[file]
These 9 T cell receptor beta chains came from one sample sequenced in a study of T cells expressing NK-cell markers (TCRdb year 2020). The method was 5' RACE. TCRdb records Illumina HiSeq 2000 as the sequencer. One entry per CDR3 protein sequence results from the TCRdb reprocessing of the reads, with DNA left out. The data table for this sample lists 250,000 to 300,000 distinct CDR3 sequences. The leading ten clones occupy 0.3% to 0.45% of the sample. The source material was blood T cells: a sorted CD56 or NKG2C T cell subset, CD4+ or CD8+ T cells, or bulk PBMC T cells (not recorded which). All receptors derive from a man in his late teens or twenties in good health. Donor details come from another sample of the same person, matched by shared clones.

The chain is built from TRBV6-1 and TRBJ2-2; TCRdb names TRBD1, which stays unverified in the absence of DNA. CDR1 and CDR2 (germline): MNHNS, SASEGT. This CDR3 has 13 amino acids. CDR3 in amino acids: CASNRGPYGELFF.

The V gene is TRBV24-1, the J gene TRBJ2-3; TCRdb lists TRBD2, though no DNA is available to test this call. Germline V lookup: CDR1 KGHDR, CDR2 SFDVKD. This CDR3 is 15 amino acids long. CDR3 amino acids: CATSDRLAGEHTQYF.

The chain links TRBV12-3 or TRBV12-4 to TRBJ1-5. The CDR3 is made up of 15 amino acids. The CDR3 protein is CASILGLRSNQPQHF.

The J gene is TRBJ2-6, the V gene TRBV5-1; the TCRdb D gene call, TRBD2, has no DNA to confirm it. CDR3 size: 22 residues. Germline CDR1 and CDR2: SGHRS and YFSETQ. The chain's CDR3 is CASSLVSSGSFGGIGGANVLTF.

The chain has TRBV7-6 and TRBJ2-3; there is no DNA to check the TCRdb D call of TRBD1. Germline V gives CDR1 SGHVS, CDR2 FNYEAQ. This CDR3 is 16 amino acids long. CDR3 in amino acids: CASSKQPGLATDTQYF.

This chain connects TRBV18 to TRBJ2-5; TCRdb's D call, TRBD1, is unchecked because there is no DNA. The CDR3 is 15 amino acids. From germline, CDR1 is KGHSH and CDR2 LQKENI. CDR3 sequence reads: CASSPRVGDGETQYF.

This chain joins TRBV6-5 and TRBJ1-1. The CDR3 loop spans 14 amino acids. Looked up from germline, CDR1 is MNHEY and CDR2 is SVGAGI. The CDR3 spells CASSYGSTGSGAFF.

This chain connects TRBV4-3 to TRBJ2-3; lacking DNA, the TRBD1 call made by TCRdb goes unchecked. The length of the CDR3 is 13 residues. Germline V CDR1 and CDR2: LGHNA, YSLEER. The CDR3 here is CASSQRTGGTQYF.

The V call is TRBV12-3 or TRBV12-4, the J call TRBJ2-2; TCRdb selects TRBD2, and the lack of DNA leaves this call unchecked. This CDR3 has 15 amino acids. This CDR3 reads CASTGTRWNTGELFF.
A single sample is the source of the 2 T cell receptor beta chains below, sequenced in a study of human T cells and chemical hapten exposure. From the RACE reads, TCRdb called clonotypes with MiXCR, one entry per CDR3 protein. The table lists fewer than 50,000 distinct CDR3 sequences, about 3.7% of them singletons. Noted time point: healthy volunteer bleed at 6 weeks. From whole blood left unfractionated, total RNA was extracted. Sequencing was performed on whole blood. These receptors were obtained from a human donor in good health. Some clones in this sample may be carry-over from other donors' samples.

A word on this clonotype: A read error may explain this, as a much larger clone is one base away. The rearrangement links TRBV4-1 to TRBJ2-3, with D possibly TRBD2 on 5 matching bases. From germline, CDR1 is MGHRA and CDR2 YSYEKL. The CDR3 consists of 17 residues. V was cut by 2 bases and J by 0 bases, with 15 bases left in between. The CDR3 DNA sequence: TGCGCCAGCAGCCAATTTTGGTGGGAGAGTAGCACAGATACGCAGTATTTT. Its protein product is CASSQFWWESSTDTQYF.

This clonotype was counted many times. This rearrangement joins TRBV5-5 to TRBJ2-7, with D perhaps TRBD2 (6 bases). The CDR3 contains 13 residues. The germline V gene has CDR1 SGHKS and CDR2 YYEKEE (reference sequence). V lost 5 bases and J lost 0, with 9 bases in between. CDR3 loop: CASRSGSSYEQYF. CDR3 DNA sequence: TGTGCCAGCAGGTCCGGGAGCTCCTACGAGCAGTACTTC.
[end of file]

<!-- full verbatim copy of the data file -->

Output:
These 9 T cell receptor beta chains came from one sample sequenced in a study of T cells expressing NK-cell markers (TCRdb year 2020). The method was 5' RACE. TCRdb records Illumina HiSeq 2000 as the sequencer. One entry per CDR3 protein sequence results from the TCRdb reprocessing of the reads, with DNA left out. The data table for this sample lists 250,000 to 300,000 distinct CDR3 sequences. The leading ten clones occupy 0.3% to 0.45% of the sample. The source material was blood T cells: a sorted CD56 or NKG2C T cell subset, CD4+ or CD8+ T cells, or bulk PBMC T cells (not recorded which). All receptors derive from a man in his late teens or twenties in good health. Donor details come from another sample of the same person, matched by shared clones.

The chain is built from TRBV6-1 and TRBJ2-2; TCRdb names TRBD1, which stays unverified in the absence of DNA. CDR1 and CDR2 (germline): MNHNS, SASEGT. This CDR3 has 13 amino acids. CDR3 in amino acids: CASNRGPYGELFF.

The V gene is TRBV24-1, the J gene TRBJ2-3; TCRdb lists TRBD2, though no DNA is available to test this call. Germline V lookup: CDR1 KGHDR, CDR2 SFDVKD. This CDR3 is 15 amino acids long. CDR3 amino acids: CATSDRLAGEHTQYF.

The chain links TRBV12-3 or TRBV12-4 to TRBJ1-5. The CDR3 is made up of 15 amino acids. The CDR3 protein is CASILGLRSNQPQHF.

The J gene is TRBJ2-6, the V gene TRBV5-1; the TCRdb D gene call, TRBD2, has no DNA to confirm it. CDR3 size: 22 residues. Germline CDR1 and CDR2: SGHRS and YFSETQ. The chain's CDR3 is CASSLVSSGSFGGIGGANVLTF.

The chain has TRBV7-6 and TRBJ2-3; there is no DNA to check the TCRdb D call of TRBD1. Germline V gives CDR1 SGHVS, CDR2 FNYEAQ. This CDR3 is 16 amino acids long. CDR3 in amino acids: CASSKQPGLATDTQYF.

This chain connects TRBV18 to TRBJ2-5; TCRdb's D call, TRBD1, is unchecked because there is no DNA. The CDR3 is 15 amino acids. From germline, CDR1 is KGHSH and CDR2 LQKENI. CDR3 sequence reads: CASSPRVGDGETQYF.

This chain joins TRBV6-5 and TRBJ1-1. The CDR3 loop spans 14 amino acids. Looked up from germline, CDR1 is MNHEY and CDR2 is SVGAGI. The CDR3 spells CASSYGSTGSGAFF.

This chain connects TRBV4-3 to TRBJ2-3; lacking DNA, the TRBD1 call made by TCRdb goes unchecked. The length of the CDR3 is 13 residues. Germline V CDR1 and CDR2: LGHNA, YSLEER. The CDR3 here is CASSQRTGGTQYF.

The V call is TRBV12-3 or TRBV12-4, the J call TRBJ2-2; TCRdb selects TRBD2, and the lack of DNA leaves this call unchecked. This CDR3 has 15 amino acids. This CDR3 reads CASTGTRWNTGELFF.
A single sample is the source of the 2 T cell receptor beta chains below, sequenced in a study of human T cells and chemical hapten exposure. From the RACE reads, TCRdb called clonotypes with MiXCR, one entry per CDR3 protein. The table lists fewer than 50,000 distinct CDR3 sequences, about 3.7% of them singletons. Noted time point: healthy volunteer bleed at 6 weeks. From whole blood left unfractionated, total RNA was extracted. Sequencing was performed on whole blood. These receptors were obtained from a human donor in good health. Some clones in this sample may be carry-over from other donors' samples.

A word on this clonotype: A read error may explain this, as a much larger clone is one base away. The rearrangement links TRBV4-1 to TRBJ2-3, with D possibly TRBD2 on 5 matching bases. From germline, CDR1 is MGHRA and CDR2 YSYEKL. The CDR3 consists of 17 residues. V was cut by 2 bases and J by 0 bases, with 15 bases left in between. The CDR3 DNA sequence: TGCGCCAGCAGCCAATTTTGGTGGGAGAGTAGCACAGATACGCAGTATTTT. Its protein product is CASSQFWWESSTDTQYF.

This clonotype was counted many times. This rearrangement joins TRBV5-5 to TRBJ2-7, with D perhaps TRBD2 (6 bases). The CDR3 contains 13 residues. The germline V gene has CDR1 SGHKS and CDR2 YYEKEE (reference sequence). V lost 5 bases and J lost 0, with 9 bases in between. CDR3 loop: CASRSGSSYEQYF. CDR3 DNA sequence: TGTGCCAGCAGGTCCGGGAGCTCCTACGAGCAGTACTTC.